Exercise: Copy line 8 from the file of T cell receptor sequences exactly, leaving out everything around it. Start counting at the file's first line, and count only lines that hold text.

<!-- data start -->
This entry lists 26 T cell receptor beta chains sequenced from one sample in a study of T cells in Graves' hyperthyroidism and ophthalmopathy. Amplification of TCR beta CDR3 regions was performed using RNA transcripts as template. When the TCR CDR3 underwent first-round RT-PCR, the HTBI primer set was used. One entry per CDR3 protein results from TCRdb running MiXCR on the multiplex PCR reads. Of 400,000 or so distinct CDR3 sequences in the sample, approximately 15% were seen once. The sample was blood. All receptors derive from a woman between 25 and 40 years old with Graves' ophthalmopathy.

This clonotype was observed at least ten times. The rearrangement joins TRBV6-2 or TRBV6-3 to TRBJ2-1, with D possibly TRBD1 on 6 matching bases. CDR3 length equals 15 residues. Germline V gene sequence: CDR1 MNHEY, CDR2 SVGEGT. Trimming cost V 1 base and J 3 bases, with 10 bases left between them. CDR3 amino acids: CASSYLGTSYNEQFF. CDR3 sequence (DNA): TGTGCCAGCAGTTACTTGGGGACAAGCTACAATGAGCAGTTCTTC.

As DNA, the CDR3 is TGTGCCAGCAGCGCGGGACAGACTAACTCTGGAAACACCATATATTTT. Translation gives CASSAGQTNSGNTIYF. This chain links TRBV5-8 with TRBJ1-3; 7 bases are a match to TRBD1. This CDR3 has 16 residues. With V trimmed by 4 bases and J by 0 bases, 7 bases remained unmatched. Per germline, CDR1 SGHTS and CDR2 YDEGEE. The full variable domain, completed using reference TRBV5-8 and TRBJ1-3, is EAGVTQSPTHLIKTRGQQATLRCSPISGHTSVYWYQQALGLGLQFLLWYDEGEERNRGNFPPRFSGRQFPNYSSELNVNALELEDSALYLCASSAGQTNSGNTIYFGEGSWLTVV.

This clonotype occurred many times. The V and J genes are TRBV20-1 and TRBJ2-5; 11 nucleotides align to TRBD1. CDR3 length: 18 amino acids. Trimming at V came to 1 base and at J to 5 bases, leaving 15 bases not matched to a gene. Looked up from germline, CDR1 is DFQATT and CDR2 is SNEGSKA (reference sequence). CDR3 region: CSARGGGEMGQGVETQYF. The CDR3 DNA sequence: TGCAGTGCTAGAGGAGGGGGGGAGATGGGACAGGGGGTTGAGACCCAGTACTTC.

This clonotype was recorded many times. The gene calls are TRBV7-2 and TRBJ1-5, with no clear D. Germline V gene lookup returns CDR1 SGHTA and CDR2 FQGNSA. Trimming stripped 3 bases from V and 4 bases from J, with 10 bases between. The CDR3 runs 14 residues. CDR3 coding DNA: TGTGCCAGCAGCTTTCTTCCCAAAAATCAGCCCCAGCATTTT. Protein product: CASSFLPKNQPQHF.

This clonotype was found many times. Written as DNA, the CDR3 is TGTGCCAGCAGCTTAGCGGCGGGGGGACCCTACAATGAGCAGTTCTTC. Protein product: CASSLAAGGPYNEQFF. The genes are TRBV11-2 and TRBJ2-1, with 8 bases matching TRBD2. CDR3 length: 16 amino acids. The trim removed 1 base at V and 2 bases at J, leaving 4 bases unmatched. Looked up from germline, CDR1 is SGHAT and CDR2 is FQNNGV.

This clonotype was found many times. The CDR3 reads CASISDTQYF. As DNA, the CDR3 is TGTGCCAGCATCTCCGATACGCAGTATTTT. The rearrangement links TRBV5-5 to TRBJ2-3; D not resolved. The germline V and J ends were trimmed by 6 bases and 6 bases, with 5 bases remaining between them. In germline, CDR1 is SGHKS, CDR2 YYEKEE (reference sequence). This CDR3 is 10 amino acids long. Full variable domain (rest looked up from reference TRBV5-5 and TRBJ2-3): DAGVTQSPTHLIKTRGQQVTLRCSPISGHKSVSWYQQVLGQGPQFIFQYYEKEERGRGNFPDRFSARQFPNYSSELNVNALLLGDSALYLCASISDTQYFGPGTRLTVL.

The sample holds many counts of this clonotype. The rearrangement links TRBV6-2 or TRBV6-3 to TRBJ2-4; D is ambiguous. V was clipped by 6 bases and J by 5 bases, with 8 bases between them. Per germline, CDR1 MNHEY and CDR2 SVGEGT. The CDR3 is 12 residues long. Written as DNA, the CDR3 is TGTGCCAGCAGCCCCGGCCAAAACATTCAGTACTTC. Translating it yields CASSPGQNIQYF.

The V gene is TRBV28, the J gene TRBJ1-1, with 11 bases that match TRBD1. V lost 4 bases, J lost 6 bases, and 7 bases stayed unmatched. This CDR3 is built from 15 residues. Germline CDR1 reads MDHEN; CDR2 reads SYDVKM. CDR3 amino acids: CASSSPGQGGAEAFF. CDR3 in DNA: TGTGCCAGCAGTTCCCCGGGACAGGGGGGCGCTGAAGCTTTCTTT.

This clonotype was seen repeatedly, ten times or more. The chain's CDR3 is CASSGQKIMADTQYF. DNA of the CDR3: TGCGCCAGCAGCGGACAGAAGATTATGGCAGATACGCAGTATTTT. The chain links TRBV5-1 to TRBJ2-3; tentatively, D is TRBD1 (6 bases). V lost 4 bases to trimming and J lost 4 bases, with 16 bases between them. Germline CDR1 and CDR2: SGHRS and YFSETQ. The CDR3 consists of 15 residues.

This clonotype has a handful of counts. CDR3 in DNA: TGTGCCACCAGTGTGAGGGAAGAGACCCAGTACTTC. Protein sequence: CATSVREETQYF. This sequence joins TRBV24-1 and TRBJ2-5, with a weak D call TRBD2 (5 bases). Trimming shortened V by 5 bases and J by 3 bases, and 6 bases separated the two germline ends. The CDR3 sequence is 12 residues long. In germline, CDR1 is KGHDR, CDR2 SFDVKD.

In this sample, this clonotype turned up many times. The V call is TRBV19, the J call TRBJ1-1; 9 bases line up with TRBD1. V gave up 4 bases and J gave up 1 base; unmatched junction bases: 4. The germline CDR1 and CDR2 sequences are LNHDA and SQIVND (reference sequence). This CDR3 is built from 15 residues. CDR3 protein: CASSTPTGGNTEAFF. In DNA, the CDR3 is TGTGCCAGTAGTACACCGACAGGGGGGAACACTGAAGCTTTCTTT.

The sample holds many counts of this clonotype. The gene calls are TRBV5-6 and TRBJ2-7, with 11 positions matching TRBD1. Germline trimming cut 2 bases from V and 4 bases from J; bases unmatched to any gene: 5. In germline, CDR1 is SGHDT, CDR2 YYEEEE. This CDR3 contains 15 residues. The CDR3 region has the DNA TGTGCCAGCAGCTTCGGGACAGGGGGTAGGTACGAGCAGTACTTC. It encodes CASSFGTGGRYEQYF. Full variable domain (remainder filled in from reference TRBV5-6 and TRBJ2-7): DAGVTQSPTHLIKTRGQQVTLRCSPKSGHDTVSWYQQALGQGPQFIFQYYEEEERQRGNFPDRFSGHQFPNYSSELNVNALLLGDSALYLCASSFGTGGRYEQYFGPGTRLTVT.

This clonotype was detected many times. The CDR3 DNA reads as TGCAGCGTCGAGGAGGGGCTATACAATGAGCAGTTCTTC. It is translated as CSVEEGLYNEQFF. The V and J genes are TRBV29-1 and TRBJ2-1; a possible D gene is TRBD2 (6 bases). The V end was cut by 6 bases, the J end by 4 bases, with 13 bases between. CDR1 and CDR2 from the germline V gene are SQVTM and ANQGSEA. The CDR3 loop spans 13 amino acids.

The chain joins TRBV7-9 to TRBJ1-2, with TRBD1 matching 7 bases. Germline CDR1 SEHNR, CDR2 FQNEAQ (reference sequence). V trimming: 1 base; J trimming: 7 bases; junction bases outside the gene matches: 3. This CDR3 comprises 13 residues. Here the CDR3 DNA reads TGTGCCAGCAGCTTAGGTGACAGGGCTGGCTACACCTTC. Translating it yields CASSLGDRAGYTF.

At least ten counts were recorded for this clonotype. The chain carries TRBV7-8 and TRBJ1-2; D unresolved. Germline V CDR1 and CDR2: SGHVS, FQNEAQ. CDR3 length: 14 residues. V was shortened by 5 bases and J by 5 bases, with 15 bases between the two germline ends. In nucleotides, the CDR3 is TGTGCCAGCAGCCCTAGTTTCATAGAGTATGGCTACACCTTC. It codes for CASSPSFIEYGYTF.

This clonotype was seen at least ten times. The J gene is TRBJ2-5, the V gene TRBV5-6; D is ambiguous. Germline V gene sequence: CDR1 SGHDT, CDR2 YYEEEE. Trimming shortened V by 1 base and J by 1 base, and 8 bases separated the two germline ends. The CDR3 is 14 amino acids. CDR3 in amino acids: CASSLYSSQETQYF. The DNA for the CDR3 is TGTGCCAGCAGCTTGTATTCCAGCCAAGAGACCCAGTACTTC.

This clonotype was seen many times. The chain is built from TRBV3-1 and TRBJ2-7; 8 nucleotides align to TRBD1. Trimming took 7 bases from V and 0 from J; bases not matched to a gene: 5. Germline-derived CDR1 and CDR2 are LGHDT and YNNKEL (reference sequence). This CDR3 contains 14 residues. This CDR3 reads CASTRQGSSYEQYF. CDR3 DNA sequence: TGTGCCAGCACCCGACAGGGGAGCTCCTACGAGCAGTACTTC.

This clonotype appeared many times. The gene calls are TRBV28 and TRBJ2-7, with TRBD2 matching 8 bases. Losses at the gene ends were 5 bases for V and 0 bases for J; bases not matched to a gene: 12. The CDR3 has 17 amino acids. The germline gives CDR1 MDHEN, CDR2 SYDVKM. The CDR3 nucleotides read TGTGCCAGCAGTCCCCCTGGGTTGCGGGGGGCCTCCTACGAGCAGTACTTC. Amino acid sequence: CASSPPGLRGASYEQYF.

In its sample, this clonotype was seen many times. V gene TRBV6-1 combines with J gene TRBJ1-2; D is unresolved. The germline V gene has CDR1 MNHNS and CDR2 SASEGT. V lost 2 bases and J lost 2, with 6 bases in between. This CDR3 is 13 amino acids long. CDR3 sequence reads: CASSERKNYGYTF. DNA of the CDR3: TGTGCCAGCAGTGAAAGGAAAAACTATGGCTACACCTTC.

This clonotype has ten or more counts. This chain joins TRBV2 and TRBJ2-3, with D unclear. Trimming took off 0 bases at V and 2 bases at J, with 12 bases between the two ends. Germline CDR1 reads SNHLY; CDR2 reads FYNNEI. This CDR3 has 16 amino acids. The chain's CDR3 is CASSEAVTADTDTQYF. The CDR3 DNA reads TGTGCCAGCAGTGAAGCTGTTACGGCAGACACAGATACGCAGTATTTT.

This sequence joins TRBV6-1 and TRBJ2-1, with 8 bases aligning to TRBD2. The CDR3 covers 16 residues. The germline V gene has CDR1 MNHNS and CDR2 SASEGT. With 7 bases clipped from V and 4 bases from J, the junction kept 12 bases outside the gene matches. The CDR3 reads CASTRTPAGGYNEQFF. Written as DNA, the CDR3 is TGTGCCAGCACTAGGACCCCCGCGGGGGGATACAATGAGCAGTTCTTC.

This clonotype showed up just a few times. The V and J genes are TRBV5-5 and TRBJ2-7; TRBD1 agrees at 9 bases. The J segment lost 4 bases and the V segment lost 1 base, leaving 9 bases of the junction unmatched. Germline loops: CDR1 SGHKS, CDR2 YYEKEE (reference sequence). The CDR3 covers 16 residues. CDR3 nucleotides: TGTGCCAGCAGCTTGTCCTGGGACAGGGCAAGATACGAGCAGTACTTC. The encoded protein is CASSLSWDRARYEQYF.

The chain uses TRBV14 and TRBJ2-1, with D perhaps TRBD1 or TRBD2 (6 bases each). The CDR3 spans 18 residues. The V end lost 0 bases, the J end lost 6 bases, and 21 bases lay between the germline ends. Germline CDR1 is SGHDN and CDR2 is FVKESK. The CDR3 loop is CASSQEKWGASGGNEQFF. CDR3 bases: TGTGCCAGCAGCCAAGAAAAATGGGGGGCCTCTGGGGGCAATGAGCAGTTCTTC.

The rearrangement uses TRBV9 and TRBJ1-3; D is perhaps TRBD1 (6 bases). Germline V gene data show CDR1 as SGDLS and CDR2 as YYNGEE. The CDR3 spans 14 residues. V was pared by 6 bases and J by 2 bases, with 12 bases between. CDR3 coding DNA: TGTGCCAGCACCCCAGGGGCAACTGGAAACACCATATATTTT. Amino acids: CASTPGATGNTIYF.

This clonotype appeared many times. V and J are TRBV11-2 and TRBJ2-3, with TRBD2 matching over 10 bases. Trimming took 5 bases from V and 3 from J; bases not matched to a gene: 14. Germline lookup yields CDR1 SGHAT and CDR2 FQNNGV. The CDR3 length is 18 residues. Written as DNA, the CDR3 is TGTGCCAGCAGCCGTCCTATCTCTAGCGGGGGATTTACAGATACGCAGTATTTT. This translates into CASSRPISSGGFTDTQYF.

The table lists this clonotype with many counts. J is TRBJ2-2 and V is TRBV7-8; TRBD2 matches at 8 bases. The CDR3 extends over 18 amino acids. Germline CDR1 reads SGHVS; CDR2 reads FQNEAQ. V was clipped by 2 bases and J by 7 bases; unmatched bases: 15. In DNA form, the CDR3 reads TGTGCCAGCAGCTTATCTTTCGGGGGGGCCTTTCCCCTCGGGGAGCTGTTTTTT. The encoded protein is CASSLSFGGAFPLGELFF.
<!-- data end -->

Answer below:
The sample holds many counts of this clonotype. The rearrangement links TRBV6-2 or TRBV6-3 to TRBJ2-4; D is ambiguous. V was clipped by 6 bases and J by 5 bases, with 8 bases between them. Per germline, CDR1 MNHEY and CDR2 SVGEGT. The CDR3 is 12 residues long. Written as DNA, the CDR3 is TGTGCCAGCAGCCCCGGCCAAAACATTCAGTACTTC. Translating it yields CASSPGQNIQYF.